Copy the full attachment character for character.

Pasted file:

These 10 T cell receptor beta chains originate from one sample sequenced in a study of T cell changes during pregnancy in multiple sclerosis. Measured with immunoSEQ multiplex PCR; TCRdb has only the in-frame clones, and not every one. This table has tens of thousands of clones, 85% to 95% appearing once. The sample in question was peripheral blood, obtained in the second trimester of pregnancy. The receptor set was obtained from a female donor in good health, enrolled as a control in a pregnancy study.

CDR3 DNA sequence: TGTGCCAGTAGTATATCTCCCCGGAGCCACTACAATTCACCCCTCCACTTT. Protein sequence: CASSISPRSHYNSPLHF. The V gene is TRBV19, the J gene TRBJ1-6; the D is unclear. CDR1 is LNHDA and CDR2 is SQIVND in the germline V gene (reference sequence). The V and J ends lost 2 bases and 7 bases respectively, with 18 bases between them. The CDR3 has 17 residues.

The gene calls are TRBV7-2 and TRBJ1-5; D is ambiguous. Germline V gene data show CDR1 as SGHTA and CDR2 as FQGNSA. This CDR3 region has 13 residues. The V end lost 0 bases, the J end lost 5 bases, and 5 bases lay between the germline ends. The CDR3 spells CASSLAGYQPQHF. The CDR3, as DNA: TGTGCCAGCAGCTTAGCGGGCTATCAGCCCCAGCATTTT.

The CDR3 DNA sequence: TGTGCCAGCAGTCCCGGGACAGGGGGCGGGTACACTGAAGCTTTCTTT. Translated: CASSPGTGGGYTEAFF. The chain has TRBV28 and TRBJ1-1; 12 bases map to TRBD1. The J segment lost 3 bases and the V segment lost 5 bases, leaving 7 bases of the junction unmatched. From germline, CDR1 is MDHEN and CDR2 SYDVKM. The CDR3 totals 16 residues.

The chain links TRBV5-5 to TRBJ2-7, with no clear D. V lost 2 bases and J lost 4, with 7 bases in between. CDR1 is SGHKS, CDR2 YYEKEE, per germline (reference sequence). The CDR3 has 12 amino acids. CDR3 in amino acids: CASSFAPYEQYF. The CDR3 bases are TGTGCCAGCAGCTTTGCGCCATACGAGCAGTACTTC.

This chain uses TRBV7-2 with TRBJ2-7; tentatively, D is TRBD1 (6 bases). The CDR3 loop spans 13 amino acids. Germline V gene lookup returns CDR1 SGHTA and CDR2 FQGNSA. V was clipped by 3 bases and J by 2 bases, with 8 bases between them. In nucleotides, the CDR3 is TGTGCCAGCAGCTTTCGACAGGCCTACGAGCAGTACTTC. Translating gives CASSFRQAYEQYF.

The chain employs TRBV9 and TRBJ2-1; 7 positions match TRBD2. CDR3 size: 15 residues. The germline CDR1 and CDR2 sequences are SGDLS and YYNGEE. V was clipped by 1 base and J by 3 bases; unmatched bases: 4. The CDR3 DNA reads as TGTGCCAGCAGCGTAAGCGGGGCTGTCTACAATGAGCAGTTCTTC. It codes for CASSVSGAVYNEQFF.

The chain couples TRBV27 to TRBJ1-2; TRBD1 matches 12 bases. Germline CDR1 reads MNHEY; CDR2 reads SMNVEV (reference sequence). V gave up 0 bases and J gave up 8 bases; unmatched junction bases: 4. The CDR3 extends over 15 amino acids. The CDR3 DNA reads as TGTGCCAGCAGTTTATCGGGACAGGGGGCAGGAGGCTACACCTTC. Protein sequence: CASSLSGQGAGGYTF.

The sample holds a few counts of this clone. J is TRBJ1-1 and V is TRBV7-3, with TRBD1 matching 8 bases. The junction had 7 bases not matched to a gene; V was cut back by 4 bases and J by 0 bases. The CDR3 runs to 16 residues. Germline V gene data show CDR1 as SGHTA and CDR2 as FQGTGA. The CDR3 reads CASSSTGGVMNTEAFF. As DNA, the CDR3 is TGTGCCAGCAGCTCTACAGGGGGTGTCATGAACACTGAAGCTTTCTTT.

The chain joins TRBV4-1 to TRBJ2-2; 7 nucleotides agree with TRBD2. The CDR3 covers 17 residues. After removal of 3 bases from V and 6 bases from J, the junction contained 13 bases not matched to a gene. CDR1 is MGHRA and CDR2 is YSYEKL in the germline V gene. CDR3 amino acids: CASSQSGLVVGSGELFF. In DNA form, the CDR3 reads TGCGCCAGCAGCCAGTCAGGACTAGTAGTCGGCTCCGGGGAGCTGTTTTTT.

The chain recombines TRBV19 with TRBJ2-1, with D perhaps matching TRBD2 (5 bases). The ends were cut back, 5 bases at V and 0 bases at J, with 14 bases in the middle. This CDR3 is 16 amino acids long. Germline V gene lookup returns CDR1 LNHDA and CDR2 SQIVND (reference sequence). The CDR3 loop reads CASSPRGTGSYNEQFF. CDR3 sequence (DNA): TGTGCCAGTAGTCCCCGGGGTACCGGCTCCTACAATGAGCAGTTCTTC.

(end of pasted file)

These 10 T cell receptor beta chains originate from one sample sequenced in a study of T cell changes during pregnancy in multiple sclerosis. Measured with immunoSEQ multiplex PCR; TCRdb has only the in-frame clones, and not every one. This table has tens of thousands of clones, 85% to 95% appearing once. The sample in question was peripheral blood, obtained in the second trimester of pregnancy. The receptor set was obtained from a female donor in good health, enrolled as a control in a pregnancy study.

CDR3 DNA sequence: TGTGCCAGTAGTATATCTCCCCGGAGCCACTACAATTCACCCCTCCACTTT. Protein sequence: CASSISPRSHYNSPLHF. The V gene is TRBV19, the J gene TRBJ1-6; the D is unclear. CDR1 is LNHDA and CDR2 is SQIVND in the germline V gene (reference sequence). The V and J ends lost 2 bases and 7 bases respectively, with 18 bases between them. The CDR3 has 17 residues.

The gene calls are TRBV7-2 and TRBJ1-5; D is ambiguous. Germline V gene data show CDR1 as SGHTA and CDR2 as FQGNSA. This CDR3 region has 13 residues. The V end lost 0 bases, the J end lost 5 bases, and 5 bases lay between the germline ends. The CDR3 spells CASSLAGYQPQHF. The CDR3, as DNA: TGTGCCAGCAGCTTAGCGGGCTATCAGCCCCAGCATTTT.

The CDR3 DNA sequence: TGTGCCAGCAGTCCCGGGACAGGGGGCGGGTACACTGAAGCTTTCTTT. Translated: CASSPGTGGGYTEAFF. The chain has TRBV28 and TRBJ1-1; 12 bases map to TRBD1. The J segment lost 3 bases and the V segment lost 5 bases, leaving 7 bases of the junction unmatched. From germline, CDR1 is MDHEN and CDR2 SYDVKM. The CDR3 totals 16 residues.

The chain links TRBV5-5 to TRBJ2-7, with no clear D. V lost 2 bases and J lost 4, with 7 bases in between. CDR1 is SGHKS, CDR2 YYEKEE, per germline (reference sequence). The CDR3 has 12 amino acids. CDR3 in amino acids: CASSFAPYEQYF. The CDR3 bases are TGTGCCAGCAGCTTTGCGCCATACGAGCAGTACTTC.

This chain uses TRBV7-2 with TRBJ2-7; tentatively, D is TRBD1 (6 bases). The CDR3 loop spans 13 amino acids. Germline V gene lookup returns CDR1 SGHTA and CDR2 FQGNSA. V was clipped by 3 bases and J by 2 bases, with 8 bases between them. In nucleotides, the CDR3 is TGTGCCAGCAGCTTTCGACAGGCCTACGAGCAGTACTTC. Translating gives CASSFRQAYEQYF.

The chain employs TRBV9 and TRBJ2-1; 7 positions match TRBD2. CDR3 size: 15 residues. The germline CDR1 and CDR2 sequences are SGDLS and YYNGEE. V was clipped by 1 base and J by 3 bases; unmatched bases: 4. The CDR3 DNA reads as TGTGCCAGCAGCGTAAGCGGGGCTGTCTACAATGAGCAGTTCTTC. It codes for CASSVSGAVYNEQFF.

The chain couples TRBV27 to TRBJ1-2; TRBD1 matches 12 bases. Germline CDR1 reads MNHEY; CDR2 reads SMNVEV (reference sequence). V gave up 0 bases and J gave up 8 bases; unmatched junction bases: 4. The CDR3 extends over 15 amino acids. The CDR3 DNA reads as TGTGCCAGCAGTTTATCGGGACAGGGGGCAGGAGGCTACACCTTC. Protein sequence: CASSLSGQGAGGYTF.

The sample holds a few counts of this clone. J is TRBJ1-1 and V is TRBV7-3, with TRBD1 matching 8 bases. The junction had 7 bases not matched to a gene; V was cut back by 4 bases and J by 0 bases. The CDR3 runs to 16 residues. Germline V gene data show CDR1 as SGHTA and CDR2 as FQGTGA. The CDR3 reads CASSSTGGVMNTEAFF. As DNA, the CDR3 is TGTGCCAGCAGCTCTACAGGGGGTGTCATGAACACTGAAGCTTTCTTT.

The chain joins TRBV4-1 to TRBJ2-2; 7 nucleotides agree with TRBD2. The CDR3 covers 17 residues. After removal of 3 bases from V and 6 bases from J, the junction contained 13 bases not matched to a gene. CDR1 is MGHRA and CDR2 is YSYEKL in the germline V gene. CDR3 amino acids: CASSQSGLVVGSGELFF. In DNA form, the CDR3 reads TGCGCCAGCAGCCAGTCAGGACTAGTAGTCGGCTCCGGGGAGCTGTTTTTT.

The chain recombines TRBV19 with TRBJ2-1, with D perhaps matching TRBD2 (5 bases). The ends were cut back, 5 bases at V and 0 bases at J, with 14 bases in the middle. This CDR3 is 16 amino acids long. Germline V gene lookup returns CDR1 LNHDA and CDR2 SQIVND (reference sequence). The CDR3 loop reads CASSPRGTGSYNEQFF. CDR3 sequence (DNA): TGTGCCAGTAGTCCCCGGGGTACCGGCTCCTACAATGAGCAGTTCTTC.